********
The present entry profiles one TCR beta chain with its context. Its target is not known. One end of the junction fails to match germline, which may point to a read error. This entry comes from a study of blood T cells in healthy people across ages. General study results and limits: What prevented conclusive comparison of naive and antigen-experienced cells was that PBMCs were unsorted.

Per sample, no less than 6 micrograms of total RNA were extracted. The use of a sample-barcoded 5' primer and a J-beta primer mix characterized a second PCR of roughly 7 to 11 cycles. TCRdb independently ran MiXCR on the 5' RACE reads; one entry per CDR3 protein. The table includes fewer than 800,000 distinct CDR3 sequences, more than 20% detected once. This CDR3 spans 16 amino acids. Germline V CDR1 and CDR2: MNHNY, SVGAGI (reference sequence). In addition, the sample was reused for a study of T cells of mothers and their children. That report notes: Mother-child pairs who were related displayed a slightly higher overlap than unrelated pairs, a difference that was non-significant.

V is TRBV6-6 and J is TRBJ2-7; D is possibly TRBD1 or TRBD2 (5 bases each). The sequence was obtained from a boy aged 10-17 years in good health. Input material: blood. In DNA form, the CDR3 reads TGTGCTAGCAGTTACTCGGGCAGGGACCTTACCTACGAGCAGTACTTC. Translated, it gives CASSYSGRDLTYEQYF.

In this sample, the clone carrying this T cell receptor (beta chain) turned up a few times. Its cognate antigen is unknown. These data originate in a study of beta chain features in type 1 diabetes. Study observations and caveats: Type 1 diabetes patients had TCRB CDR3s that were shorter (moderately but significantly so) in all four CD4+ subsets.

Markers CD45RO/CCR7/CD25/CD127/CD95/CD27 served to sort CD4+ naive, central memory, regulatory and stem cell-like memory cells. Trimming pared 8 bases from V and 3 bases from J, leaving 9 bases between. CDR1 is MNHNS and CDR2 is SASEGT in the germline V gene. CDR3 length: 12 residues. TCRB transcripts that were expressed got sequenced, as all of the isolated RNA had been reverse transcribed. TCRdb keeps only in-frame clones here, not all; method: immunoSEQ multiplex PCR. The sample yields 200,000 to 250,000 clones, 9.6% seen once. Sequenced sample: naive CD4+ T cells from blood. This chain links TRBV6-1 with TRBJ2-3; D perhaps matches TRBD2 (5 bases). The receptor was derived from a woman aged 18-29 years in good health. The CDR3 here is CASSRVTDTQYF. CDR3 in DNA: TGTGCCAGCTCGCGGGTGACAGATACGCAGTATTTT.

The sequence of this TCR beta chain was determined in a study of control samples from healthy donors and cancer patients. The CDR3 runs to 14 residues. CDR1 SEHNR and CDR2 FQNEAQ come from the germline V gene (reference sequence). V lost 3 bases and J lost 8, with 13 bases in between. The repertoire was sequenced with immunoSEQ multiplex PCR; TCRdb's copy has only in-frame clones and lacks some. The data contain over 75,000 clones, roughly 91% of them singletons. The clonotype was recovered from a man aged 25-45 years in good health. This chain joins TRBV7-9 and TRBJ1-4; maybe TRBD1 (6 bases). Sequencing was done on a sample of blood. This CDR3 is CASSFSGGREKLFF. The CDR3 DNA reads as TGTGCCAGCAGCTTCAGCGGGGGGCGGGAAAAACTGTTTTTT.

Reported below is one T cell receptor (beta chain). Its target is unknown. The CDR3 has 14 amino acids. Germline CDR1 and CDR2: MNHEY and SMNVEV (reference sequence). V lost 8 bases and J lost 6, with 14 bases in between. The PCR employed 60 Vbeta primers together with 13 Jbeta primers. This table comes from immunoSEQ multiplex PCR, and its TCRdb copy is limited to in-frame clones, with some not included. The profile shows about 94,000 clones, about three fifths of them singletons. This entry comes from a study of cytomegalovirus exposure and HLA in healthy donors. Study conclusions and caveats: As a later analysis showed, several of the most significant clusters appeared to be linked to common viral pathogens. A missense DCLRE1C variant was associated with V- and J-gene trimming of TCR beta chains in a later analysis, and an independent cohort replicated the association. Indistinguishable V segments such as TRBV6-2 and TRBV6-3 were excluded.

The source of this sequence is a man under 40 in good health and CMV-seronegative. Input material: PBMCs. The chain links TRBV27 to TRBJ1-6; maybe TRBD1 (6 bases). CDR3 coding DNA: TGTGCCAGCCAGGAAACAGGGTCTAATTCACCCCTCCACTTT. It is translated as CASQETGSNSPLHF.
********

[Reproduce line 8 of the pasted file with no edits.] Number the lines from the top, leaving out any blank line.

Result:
The source of this sequence is a man under 40 in good health and CMV-seronegative. Input material: PBMCs. The chain links TRBV27 to TRBJ1-6; maybe TRBD1 (6 bases). CDR3 coding DNA: TGTGCCAGCCAGGAAACAGGGTCTAATTCACCCCTCCACTTT. It is translated as CASQETGSNSPLHF.